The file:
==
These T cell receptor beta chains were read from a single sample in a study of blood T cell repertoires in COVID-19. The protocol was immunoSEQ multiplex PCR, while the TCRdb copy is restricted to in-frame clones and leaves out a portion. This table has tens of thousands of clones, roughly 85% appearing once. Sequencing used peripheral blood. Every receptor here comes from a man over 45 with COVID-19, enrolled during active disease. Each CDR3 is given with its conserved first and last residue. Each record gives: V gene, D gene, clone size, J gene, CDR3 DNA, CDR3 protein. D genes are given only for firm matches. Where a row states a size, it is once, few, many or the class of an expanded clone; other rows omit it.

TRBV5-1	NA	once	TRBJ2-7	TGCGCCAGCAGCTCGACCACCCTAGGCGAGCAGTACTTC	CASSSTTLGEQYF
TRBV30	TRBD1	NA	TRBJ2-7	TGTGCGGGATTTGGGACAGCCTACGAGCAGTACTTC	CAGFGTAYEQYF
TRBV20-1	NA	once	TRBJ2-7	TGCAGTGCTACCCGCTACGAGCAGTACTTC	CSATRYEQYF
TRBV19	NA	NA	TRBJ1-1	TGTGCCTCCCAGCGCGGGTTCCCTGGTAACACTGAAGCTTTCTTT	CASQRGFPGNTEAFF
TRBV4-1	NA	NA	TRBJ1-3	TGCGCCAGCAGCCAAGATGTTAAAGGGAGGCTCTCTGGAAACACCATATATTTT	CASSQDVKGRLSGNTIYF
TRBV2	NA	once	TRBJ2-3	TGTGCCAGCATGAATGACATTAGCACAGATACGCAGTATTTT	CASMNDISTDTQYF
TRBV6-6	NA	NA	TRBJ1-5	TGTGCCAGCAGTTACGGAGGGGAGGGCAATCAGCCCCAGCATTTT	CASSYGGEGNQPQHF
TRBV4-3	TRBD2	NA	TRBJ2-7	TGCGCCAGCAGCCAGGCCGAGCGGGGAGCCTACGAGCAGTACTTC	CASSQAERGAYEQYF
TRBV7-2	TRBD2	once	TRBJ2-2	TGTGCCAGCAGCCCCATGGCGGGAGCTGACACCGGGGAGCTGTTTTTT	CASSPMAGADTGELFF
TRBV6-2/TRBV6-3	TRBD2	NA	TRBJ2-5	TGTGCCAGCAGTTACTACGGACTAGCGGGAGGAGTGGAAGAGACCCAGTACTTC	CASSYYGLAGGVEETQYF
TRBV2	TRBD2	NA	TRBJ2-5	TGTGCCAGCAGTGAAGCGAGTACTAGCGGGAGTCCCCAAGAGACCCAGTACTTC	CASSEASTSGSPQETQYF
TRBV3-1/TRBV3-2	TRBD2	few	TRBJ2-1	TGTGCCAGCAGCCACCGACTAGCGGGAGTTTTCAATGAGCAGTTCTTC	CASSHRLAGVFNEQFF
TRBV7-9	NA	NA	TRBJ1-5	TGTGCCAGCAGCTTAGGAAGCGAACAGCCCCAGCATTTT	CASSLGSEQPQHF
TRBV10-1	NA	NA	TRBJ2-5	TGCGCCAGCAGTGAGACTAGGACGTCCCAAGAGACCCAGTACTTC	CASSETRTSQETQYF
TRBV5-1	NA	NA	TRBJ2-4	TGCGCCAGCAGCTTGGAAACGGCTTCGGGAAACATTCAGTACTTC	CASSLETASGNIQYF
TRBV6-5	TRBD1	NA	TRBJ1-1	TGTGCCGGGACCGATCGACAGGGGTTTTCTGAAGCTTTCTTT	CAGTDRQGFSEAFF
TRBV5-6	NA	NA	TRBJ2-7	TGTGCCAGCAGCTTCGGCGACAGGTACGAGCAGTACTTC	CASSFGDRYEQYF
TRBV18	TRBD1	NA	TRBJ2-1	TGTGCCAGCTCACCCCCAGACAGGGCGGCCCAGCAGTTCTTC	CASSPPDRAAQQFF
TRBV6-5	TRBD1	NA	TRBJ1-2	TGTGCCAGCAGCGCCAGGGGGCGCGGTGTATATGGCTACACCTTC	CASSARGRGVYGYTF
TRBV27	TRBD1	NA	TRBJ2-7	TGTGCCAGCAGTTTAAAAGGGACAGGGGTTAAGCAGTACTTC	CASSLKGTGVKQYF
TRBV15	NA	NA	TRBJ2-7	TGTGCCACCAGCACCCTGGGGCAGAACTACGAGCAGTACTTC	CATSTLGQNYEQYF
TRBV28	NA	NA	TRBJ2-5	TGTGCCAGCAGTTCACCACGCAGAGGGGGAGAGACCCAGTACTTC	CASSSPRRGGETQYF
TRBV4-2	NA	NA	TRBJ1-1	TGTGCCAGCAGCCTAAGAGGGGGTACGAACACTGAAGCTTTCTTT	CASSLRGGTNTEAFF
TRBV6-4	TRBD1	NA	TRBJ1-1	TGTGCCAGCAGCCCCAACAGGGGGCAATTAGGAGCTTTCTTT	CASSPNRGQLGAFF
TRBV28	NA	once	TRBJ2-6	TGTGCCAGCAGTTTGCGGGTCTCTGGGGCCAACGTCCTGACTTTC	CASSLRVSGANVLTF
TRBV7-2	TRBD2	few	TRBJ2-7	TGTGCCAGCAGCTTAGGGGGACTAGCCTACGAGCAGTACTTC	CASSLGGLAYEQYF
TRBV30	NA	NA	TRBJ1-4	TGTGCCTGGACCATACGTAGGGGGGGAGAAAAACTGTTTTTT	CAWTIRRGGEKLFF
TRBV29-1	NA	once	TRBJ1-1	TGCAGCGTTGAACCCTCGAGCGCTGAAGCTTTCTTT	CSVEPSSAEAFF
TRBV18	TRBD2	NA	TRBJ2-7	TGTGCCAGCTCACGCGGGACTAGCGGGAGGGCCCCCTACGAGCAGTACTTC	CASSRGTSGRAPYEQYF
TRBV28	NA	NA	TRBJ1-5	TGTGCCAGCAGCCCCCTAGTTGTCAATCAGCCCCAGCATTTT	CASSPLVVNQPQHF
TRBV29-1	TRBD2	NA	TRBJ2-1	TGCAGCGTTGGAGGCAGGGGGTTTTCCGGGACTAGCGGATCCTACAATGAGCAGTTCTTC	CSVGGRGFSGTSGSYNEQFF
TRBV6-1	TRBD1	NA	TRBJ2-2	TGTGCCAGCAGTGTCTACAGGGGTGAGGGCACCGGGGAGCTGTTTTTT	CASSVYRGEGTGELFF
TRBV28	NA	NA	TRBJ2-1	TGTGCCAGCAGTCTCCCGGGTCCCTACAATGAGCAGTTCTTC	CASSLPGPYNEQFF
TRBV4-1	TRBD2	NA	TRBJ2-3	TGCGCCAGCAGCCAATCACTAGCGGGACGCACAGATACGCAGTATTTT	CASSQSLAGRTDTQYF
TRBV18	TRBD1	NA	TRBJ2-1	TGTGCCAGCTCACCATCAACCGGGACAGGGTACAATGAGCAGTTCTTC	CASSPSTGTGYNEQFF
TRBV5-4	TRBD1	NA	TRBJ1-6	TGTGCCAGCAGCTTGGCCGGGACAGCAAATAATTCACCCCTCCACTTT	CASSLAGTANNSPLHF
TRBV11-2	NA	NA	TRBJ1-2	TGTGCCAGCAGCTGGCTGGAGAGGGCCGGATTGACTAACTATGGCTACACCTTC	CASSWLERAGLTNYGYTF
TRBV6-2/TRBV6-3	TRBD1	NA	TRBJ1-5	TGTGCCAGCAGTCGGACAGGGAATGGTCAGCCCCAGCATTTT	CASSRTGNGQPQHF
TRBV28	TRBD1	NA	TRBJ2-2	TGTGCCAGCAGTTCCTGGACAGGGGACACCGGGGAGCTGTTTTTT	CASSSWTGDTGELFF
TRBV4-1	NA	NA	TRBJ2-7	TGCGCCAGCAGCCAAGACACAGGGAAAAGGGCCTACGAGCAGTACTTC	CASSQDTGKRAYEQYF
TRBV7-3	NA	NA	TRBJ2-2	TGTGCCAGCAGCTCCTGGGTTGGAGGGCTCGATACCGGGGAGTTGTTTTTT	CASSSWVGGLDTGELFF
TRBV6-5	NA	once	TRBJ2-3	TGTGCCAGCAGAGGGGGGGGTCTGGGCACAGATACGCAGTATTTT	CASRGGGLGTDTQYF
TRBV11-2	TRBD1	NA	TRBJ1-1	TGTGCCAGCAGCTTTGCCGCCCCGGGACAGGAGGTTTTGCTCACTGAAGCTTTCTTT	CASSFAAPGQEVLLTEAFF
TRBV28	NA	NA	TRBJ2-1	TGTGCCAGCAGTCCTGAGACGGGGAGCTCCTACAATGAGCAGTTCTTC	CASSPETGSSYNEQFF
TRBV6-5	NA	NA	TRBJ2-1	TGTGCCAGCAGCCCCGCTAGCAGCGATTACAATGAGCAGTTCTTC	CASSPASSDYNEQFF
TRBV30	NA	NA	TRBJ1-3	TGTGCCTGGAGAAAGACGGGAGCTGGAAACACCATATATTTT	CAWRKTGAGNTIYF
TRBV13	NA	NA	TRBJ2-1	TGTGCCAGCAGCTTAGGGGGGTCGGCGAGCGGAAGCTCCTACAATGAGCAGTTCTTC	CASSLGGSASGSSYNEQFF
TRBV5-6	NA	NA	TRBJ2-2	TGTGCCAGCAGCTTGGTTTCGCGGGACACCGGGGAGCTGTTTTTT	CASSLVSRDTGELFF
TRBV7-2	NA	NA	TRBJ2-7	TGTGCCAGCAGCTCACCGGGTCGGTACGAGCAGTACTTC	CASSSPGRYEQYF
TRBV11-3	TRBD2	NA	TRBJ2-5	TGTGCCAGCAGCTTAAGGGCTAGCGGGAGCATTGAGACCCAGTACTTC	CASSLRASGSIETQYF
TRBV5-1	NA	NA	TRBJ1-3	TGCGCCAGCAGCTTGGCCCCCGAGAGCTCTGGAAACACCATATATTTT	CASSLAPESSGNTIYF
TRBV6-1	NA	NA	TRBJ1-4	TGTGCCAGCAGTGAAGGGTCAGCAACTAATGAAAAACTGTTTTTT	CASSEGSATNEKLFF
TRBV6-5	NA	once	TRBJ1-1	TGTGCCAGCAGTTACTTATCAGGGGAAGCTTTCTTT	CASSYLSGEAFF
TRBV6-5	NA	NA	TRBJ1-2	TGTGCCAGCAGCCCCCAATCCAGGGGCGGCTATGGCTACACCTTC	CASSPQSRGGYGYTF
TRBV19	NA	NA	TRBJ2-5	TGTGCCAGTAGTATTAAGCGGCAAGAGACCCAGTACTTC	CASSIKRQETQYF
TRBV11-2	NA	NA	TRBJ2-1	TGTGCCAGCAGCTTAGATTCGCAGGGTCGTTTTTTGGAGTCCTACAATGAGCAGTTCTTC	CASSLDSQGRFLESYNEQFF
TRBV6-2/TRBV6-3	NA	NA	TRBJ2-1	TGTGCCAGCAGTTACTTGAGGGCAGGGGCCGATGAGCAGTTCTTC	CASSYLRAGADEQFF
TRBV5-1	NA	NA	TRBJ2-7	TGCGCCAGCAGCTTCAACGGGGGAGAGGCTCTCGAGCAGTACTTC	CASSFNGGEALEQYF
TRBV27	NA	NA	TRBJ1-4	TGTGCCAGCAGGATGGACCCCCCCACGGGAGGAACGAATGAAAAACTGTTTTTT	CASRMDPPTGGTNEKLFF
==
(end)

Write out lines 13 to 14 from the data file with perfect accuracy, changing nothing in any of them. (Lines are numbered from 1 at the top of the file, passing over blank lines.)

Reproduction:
TRBV3-1/TRBV3-2	TRBD2	few	TRBJ2-1	TGTGCCAGCAGCCACCGACTAGCGGGAGTTTTCAATGAGCAGTTCTTC	CASSHRLAGVFNEQFF
TRBV7-9	NA	NA	TRBJ1-5	TGTGCCAGCAGCTTAGGAAGCGAACAGCCCCAGCATTTT	CASSLGSEQPQHF